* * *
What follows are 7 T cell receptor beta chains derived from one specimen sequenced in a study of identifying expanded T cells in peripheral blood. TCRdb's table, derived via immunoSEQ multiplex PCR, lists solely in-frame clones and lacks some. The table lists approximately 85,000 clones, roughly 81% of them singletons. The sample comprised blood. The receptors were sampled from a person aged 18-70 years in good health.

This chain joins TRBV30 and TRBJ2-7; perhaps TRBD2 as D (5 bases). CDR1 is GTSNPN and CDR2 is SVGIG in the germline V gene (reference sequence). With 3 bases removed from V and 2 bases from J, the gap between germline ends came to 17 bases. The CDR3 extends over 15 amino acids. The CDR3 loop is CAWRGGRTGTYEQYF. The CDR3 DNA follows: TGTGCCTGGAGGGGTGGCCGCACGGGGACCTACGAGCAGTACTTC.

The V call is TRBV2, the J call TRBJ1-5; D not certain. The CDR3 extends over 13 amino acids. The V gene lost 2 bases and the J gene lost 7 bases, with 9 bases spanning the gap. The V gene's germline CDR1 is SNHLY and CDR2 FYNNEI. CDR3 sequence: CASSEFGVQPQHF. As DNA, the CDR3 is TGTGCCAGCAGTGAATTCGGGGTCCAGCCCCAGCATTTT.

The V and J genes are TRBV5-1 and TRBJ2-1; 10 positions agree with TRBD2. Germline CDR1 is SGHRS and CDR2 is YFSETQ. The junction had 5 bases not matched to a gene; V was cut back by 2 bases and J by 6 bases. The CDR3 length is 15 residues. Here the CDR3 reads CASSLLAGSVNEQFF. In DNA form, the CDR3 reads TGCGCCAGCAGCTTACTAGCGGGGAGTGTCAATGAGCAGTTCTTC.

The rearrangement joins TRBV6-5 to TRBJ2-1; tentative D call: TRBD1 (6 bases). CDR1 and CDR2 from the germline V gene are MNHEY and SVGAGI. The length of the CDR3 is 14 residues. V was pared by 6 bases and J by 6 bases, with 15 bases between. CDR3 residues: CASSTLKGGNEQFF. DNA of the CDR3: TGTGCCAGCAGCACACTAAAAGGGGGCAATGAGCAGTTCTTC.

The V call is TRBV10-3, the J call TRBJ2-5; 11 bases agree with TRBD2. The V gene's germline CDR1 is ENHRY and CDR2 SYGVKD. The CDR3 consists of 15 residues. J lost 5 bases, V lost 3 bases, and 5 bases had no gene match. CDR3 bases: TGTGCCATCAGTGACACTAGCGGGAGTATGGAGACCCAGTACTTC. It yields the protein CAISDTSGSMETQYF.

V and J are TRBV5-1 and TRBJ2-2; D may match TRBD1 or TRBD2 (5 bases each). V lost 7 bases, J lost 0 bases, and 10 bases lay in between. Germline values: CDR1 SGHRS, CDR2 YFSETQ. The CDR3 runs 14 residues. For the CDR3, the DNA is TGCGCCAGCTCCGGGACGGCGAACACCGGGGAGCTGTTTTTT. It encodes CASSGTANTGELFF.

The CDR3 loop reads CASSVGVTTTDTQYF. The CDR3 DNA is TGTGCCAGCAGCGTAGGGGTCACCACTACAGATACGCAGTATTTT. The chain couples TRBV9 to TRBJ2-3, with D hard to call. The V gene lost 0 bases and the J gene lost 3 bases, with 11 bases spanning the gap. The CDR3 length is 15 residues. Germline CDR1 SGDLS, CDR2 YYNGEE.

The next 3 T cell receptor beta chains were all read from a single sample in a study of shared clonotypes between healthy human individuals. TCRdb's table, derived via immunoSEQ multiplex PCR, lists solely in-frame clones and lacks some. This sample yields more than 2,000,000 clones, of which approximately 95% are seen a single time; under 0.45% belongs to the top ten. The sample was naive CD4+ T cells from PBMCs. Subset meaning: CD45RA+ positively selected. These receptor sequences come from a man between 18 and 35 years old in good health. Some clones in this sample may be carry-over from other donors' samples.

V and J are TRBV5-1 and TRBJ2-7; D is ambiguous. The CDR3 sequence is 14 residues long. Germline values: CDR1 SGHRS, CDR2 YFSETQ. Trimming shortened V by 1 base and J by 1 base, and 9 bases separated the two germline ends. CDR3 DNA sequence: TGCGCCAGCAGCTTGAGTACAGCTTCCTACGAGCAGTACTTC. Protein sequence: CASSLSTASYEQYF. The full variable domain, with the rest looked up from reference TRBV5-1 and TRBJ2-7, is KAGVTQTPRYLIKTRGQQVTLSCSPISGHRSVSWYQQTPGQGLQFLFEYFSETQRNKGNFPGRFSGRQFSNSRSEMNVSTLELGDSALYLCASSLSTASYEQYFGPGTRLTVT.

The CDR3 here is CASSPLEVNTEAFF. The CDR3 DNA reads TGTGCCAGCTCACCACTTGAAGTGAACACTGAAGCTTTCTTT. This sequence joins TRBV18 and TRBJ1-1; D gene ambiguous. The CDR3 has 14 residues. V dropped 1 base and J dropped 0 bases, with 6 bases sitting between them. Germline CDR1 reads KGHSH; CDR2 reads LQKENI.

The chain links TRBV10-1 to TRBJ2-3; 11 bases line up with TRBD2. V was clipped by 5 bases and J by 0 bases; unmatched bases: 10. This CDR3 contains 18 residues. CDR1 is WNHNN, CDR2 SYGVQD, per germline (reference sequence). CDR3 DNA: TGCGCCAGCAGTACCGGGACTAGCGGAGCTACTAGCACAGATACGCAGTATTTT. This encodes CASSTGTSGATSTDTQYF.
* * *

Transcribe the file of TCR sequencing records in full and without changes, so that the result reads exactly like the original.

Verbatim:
What follows are 7 T cell receptor beta chains derived from one specimen sequenced in a study of identifying expanded T cells in peripheral blood. TCRdb's table, derived via immunoSEQ multiplex PCR, lists solely in-frame clones and lacks some. The table lists approximately 85,000 clones, roughly 81% of them singletons. The sample comprised blood. The receptors were sampled from a person aged 18-70 years in good health.

This chain joins TRBV30 and TRBJ2-7; perhaps TRBD2 as D (5 bases). CDR1 is GTSNPN and CDR2 is SVGIG in the germline V gene (reference sequence). With 3 bases removed from V and 2 bases from J, the gap between germline ends came to 17 bases. The CDR3 extends over 15 amino acids. The CDR3 loop is CAWRGGRTGTYEQYF. The CDR3 DNA follows: TGTGCCTGGAGGGGTGGCCGCACGGGGACCTACGAGCAGTACTTC.

The V call is TRBV2, the J call TRBJ1-5; D not certain. The CDR3 extends over 13 amino acids. The V gene lost 2 bases and the J gene lost 7 bases, with 9 bases spanning the gap. The V gene's germline CDR1 is SNHLY and CDR2 FYNNEI. CDR3 sequence: CASSEFGVQPQHF. As DNA, the CDR3 is TGTGCCAGCAGTGAATTCGGGGTCCAGCCCCAGCATTTT.

The V and J genes are TRBV5-1 and TRBJ2-1; 10 positions agree with TRBD2. Germline CDR1 is SGHRS and CDR2 is YFSETQ. The junction had 5 bases not matched to a gene; V was cut back by 2 bases and J by 6 bases. The CDR3 length is 15 residues. Here the CDR3 reads CASSLLAGSVNEQFF. In DNA form, the CDR3 reads TGCGCCAGCAGCTTACTAGCGGGGAGTGTCAATGAGCAGTTCTTC.

The rearrangement joins TRBV6-5 to TRBJ2-1; tentative D call: TRBD1 (6 bases). CDR1 and CDR2 from the germline V gene are MNHEY and SVGAGI. The length of the CDR3 is 14 residues. V was pared by 6 bases and J by 6 bases, with 15 bases between. CDR3 residues: CASSTLKGGNEQFF. DNA of the CDR3: TGTGCCAGCAGCACACTAAAAGGGGGCAATGAGCAGTTCTTC.

The V call is TRBV10-3, the J call TRBJ2-5; 11 bases agree with TRBD2. The V gene's germline CDR1 is ENHRY and CDR2 SYGVKD. The CDR3 consists of 15 residues. J lost 5 bases, V lost 3 bases, and 5 bases had no gene match. CDR3 bases: TGTGCCATCAGTGACACTAGCGGGAGTATGGAGACCCAGTACTTC. It yields the protein CAISDTSGSMETQYF.

V and J are TRBV5-1 and TRBJ2-2; D may match TRBD1 or TRBD2 (5 bases each). V lost 7 bases, J lost 0 bases, and 10 bases lay in between. Germline values: CDR1 SGHRS, CDR2 YFSETQ. The CDR3 runs 14 residues. For the CDR3, the DNA is TGCGCCAGCTCCGGGACGGCGAACACCGGGGAGCTGTTTTTT. It encodes CASSGTANTGELFF.

The CDR3 loop reads CASSVGVTTTDTQYF. The CDR3 DNA is TGTGCCAGCAGCGTAGGGGTCACCACTACAGATACGCAGTATTTT. The chain couples TRBV9 to TRBJ2-3, with D hard to call. The V gene lost 0 bases and the J gene lost 3 bases, with 11 bases spanning the gap. The CDR3 length is 15 residues. Germline CDR1 SGDLS, CDR2 YYNGEE.

The next 3 T cell receptor beta chains were all read from a single sample in a study of shared clonotypes between healthy human individuals. TCRdb's table, derived via immunoSEQ multiplex PCR, lists solely in-frame clones and lacks some. This sample yields more than 2,000,000 clones, of which approximately 95% are seen a single time; under 0.45% belongs to the top ten. The sample was naive CD4+ T cells from PBMCs. Subset meaning: CD45RA+ positively selected. These receptor sequences come from a man between 18 and 35 years old in good health. Some clones in this sample may be carry-over from other donors' samples.

V and J are TRBV5-1 and TRBJ2-7; D is ambiguous. The CDR3 sequence is 14 residues long. Germline values: CDR1 SGHRS, CDR2 YFSETQ. Trimming shortened V by 1 base and J by 1 base, and 9 bases separated the two germline ends. CDR3 DNA sequence: TGCGCCAGCAGCTTGAGTACAGCTTCCTACGAGCAGTACTTC. Protein sequence: CASSLSTASYEQYF. The full variable domain, with the rest looked up from reference TRBV5-1 and TRBJ2-7, is KAGVTQTPRYLIKTRGQQVTLSCSPISGHRSVSWYQQTPGQGLQFLFEYFSETQRNKGNFPGRFSGRQFSNSRSEMNVSTLELGDSALYLCASSLSTASYEQYFGPGTRLTVT.

The CDR3 here is CASSPLEVNTEAFF. The CDR3 DNA reads TGTGCCAGCTCACCACTTGAAGTGAACACTGAAGCTTTCTTT. This sequence joins TRBV18 and TRBJ1-1; D gene ambiguous. The CDR3 has 14 residues. V dropped 1 base and J dropped 0 bases, with 6 bases sitting between them. Germline CDR1 reads KGHSH; CDR2 reads LQKENI.

The chain links TRBV10-1 to TRBJ2-3; 11 bases line up with TRBD2. V was clipped by 5 bases and J by 0 bases; unmatched bases: 10. This CDR3 contains 18 residues. CDR1 is WNHNN, CDR2 SYGVQD, per germline (reference sequence). CDR3 DNA: TGCGCCAGCAGTACCGGGACTAGCGGAGCTACTAGCACAGATACGCAGTATTTT. This encodes CASSTGTSGATSTDTQYF.